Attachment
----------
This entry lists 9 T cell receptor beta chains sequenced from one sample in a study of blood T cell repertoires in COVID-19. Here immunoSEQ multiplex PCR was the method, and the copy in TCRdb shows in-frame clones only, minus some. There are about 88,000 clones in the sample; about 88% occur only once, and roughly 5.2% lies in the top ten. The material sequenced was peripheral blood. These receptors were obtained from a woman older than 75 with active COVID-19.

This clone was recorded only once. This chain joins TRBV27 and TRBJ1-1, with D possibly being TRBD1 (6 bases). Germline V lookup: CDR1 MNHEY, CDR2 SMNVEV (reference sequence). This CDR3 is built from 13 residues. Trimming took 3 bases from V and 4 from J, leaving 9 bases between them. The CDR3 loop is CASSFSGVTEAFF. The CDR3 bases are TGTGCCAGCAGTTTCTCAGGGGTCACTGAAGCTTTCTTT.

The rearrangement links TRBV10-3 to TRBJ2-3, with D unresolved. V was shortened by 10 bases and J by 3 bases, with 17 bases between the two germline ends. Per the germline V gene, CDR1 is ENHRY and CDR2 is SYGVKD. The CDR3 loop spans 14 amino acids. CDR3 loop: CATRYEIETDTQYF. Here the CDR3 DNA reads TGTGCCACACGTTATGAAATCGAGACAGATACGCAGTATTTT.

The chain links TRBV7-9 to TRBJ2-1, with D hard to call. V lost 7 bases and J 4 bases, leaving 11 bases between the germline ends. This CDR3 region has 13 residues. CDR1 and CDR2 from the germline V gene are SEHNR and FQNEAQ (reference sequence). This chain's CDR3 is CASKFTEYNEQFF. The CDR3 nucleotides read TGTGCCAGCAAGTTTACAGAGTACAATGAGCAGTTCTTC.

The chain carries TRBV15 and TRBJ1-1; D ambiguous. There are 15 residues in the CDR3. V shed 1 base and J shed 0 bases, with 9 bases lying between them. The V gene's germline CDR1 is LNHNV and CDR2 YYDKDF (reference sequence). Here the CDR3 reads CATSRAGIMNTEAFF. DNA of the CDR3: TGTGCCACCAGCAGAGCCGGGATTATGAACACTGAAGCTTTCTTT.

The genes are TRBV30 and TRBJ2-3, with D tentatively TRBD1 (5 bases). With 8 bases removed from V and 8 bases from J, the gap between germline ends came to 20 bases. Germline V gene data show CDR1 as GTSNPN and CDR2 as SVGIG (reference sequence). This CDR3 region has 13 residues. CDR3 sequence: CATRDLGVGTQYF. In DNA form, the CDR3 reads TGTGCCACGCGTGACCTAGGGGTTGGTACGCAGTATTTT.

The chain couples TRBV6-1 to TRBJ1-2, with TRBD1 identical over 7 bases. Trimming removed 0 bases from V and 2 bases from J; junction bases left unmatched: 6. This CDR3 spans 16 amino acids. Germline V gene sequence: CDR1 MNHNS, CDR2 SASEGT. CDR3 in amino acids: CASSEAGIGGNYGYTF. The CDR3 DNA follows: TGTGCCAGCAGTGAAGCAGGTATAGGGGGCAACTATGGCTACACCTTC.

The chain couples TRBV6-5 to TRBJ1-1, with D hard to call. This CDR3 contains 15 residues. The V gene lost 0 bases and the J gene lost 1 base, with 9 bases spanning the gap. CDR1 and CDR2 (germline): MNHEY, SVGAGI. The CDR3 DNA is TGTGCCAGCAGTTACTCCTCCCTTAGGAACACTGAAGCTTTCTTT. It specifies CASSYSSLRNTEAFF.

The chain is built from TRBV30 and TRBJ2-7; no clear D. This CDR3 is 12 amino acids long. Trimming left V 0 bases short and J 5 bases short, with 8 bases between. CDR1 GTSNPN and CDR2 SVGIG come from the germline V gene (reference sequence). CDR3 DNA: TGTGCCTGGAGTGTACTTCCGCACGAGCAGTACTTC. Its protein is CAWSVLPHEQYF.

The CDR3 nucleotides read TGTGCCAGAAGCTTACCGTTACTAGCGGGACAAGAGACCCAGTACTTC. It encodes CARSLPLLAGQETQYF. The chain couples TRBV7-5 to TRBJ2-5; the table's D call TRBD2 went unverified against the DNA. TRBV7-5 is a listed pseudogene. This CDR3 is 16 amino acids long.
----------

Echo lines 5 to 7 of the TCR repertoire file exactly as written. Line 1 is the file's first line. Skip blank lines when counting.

The chain carries TRBV15 and TRBJ1-1; D ambiguous. There are 15 residues in the CDR3. V shed 1 base and J shed 0 bases, with 9 bases lying between them. The V gene's germline CDR1 is LNHNV and CDR2 YYDKDF (reference sequence). Here the CDR3 reads CATSRAGIMNTEAFF. DNA of the CDR3: TGTGCCACCAGCAGAGCCGGGATTATGAACACTGAAGCTTTCTTT.

The genes are TRBV30 and TRBJ2-3, with D tentatively TRBD1 (5 bases). With 8 bases removed from V and 8 bases from J, the gap between germline ends came to 20 bases. Germline V gene data show CDR1 as GTSNPN and CDR2 as SVGIG (reference sequence). This CDR3 region has 13 residues. CDR3 sequence: CATRDLGVGTQYF. In DNA form, the CDR3 reads TGTGCCACGCGTGACCTAGGGGTTGGTACGCAGTATTTT.

The chain couples TRBV6-1 to TRBJ1-2, with TRBD1 identical over 7 bases. Trimming removed 0 bases from V and 2 bases from J; junction bases left unmatched: 6. This CDR3 spans 16 amino acids. Germline V gene sequence: CDR1 MNHNS, CDR2 SASEGT. CDR3 in amino acids: CASSEAGIGGNYGYTF. The CDR3 DNA follows: TGTGCCAGCAGTGAAGCAGGTATAGGGGGCAACTATGGCTACACCTTC.